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Tinnitus Library

Ask Barry - May 2013

Do you have questions about tinnitus, our products or specific treatments? Ask Barry. Arches President and tinnitus authority, Barry Keate, will select the most representative questions each month publication. Regardless all questions will receive a personal reply from Barry.

ASK BARRY Tinnitus expert, Barry Keate, answers your questions about Tinnitus Send your question to:  Ask Barry

Get answers right now to your questions on tinnitus. Search our Tinnitus Library Center or FAQs

iPhone App Cause Tinnitus?

Dear Barry,

Recently I was demonstrating a frequency generator app on my iPhone to a lifelong friend who was just diagnosed with prostate cancer and has to have surgery next month.  We're both about 50. I find temporarily relief from listening to my frequency for a while, about 12.5 KHz, then shutting it off.

Well, when I demonstrated this app to my friend he immediately told me to shut it off and I did as quick as I could.  But then he said he kept hearing the tone and 7 days later it is still with him.  He blames me for causing his tinnitus, claiming I damaged his hearing and should have known better.  He claims there is actually pain right now.  I've demonstrated this app to many other people and nobody has had this reaction.

Please help; I need peace of mind with this.   I'm desperate to know if you’ve ever heard of this happening before.  Is it possible he had the tinnitus all along, and by playing the 12 KHz his brain realized that he had it and began paying attention to it?

Thank you,

Reese C.

Dear Reese,

I believe there is a strong possibility your friend has had tinnitus all along and just noticed it. It is very unfortunate that this happened but you did not harm his hearing by demonstrating the app. It is much too soft to damage hearing.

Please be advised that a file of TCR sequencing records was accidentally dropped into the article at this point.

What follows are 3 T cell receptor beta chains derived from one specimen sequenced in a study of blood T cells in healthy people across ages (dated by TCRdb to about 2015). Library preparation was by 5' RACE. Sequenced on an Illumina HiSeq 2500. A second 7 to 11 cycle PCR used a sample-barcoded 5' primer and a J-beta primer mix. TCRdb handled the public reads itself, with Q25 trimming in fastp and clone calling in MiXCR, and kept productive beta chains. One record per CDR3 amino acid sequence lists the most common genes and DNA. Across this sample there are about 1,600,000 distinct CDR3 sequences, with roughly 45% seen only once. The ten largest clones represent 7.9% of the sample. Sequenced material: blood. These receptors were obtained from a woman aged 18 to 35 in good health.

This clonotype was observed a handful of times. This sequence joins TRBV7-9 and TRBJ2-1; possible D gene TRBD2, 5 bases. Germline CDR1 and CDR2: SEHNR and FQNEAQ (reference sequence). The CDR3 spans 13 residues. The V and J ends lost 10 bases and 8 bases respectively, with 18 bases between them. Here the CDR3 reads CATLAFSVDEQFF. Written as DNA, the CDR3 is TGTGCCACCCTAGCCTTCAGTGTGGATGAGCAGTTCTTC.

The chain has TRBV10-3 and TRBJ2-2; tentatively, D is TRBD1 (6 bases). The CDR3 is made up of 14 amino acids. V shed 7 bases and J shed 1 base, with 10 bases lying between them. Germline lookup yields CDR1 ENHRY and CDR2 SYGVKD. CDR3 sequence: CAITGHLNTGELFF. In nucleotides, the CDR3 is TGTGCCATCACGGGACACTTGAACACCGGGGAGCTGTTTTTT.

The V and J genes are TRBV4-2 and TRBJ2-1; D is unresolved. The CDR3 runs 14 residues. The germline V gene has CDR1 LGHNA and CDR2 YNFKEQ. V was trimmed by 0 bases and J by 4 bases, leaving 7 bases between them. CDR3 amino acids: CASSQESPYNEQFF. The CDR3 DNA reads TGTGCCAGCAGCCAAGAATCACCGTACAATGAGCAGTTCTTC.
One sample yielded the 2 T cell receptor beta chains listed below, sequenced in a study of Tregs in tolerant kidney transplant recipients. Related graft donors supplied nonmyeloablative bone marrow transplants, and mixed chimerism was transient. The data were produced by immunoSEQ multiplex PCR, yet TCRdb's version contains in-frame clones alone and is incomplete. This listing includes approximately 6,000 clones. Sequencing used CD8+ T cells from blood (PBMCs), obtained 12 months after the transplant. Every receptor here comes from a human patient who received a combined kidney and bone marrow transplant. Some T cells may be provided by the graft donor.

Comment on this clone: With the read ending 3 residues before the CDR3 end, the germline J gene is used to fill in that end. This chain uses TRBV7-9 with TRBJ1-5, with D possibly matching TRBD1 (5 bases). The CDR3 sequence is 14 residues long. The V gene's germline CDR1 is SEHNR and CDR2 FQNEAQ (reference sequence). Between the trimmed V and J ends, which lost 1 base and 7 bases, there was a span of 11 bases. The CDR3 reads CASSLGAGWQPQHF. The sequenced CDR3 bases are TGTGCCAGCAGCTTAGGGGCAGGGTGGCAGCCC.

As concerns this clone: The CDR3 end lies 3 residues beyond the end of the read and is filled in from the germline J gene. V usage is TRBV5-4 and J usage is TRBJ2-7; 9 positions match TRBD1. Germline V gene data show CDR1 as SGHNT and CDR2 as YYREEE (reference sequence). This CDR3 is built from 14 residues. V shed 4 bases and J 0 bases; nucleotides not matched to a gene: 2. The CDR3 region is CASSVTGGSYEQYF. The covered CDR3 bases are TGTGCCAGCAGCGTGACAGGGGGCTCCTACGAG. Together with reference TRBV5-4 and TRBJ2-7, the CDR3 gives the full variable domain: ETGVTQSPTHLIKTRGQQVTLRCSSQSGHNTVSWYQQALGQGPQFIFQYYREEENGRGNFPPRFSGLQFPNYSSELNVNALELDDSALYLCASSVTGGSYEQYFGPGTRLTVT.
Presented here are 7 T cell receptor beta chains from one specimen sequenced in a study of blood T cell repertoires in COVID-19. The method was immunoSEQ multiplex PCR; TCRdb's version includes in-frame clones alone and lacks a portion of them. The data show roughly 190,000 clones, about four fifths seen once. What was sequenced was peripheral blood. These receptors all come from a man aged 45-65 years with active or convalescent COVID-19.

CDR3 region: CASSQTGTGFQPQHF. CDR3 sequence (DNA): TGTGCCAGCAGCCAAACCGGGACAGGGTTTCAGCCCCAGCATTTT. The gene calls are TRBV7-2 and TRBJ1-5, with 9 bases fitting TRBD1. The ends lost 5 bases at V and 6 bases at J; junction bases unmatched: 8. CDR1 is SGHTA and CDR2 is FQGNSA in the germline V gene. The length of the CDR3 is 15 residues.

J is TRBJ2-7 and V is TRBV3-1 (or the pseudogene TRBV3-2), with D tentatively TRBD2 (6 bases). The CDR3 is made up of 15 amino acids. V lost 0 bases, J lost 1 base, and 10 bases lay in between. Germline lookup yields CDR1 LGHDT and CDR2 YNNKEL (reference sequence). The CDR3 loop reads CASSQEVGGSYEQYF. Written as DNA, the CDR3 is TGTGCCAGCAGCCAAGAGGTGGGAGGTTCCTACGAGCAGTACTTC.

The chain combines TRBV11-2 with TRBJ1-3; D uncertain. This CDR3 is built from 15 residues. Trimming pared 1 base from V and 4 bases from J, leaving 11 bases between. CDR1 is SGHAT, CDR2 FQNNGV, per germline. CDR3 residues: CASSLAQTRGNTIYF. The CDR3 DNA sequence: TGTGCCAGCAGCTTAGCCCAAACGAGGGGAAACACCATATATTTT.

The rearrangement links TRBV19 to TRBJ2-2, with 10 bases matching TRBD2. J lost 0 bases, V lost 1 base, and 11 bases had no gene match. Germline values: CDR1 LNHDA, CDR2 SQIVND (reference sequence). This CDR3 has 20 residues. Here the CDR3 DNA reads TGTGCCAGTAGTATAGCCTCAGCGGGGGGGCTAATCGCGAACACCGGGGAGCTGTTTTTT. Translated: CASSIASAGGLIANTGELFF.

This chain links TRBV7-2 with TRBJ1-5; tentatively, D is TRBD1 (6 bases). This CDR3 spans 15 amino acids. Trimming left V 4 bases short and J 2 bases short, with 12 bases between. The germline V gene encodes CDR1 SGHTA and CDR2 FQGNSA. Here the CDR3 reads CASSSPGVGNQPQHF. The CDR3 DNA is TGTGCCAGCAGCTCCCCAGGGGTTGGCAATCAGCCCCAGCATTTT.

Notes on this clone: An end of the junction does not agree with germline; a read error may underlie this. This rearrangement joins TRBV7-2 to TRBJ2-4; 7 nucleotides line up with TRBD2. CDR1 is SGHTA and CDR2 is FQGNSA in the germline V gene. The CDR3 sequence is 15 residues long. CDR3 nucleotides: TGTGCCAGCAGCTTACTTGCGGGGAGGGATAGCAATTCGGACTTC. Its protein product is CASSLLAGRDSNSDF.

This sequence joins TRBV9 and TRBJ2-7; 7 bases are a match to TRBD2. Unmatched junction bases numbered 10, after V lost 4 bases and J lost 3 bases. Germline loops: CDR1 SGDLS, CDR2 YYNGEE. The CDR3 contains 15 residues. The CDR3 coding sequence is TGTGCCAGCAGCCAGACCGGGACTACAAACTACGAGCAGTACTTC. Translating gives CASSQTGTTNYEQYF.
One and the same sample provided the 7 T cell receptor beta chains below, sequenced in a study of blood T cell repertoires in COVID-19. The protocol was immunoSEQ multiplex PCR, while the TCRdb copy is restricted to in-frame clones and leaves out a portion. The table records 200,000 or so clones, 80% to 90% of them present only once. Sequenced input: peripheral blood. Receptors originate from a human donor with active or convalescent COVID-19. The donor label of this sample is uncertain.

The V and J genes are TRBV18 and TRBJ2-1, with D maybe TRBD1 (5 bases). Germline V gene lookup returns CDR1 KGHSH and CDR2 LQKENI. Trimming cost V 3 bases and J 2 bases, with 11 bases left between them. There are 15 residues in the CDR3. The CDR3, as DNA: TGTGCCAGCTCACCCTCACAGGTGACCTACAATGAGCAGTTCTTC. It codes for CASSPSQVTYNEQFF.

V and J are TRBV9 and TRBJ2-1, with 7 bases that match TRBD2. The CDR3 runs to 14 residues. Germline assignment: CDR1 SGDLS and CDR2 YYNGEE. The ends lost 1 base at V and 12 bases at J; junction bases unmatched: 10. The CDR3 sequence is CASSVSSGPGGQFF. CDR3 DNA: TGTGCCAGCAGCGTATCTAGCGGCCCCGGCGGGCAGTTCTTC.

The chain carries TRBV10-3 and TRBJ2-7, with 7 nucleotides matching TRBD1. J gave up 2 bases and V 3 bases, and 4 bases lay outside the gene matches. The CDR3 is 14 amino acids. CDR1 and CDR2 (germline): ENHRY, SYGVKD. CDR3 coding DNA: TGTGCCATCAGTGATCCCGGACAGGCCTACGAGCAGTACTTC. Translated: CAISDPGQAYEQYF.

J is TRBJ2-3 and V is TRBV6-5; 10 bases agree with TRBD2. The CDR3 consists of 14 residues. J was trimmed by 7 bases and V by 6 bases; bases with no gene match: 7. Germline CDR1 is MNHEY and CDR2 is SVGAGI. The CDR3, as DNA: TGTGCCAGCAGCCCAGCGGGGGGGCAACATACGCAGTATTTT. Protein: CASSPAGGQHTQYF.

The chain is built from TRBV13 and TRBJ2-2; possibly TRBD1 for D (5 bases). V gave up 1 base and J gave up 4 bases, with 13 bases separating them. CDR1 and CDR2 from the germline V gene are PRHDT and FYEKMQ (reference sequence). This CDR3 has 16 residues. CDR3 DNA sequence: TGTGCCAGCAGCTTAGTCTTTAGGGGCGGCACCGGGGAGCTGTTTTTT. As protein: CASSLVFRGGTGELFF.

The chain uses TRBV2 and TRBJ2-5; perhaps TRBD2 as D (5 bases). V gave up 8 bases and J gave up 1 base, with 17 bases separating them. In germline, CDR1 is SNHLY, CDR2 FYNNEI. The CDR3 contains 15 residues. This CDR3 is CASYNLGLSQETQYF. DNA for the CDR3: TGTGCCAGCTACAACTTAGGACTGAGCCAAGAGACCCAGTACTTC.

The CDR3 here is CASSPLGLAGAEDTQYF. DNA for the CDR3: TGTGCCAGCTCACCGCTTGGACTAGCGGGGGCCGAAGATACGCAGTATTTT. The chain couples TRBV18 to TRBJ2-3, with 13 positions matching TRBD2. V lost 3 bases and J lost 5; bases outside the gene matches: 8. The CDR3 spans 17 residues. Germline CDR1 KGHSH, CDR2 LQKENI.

I have heard similar stories. A few years ago I heard of a railroad engineer who was in a classroom situation. Someone mentioned a buzzing ballast in one of the overhead lights. He started listening for a buzzing tone and, just like that, he noticed his tinnitus that had previously been below the threshold of his attention.

Research tell us that most people put in an isolation chamber, where no sound or other stimulus gets through, will hear a phantom buzzing or ringing sound. It's the intensity of the sound that determines whether it becomes a problem.

Your friend may not have severe tinnitus. The fact that he is reporting pain indicates he is reacting in an extremely emotional manner and the stress of his discovery, coupled with the stress of the prostate diagnosis, has made the sound level much more intense that it normally would be.

I believe if he can calm down, the tinnitus will improve. How much is impossible for me to say. Some GABA supplements or other natural tranquilizing agents should be helpful. Regular exercise and other stress relief efforts should be used. If he can reduce the anxiety and notice the tinnitus improves, he may be able to gain a degree of control over his situation.

Wishing you quiet times,

Barry Keate

It’s “T” Time in the Afternoon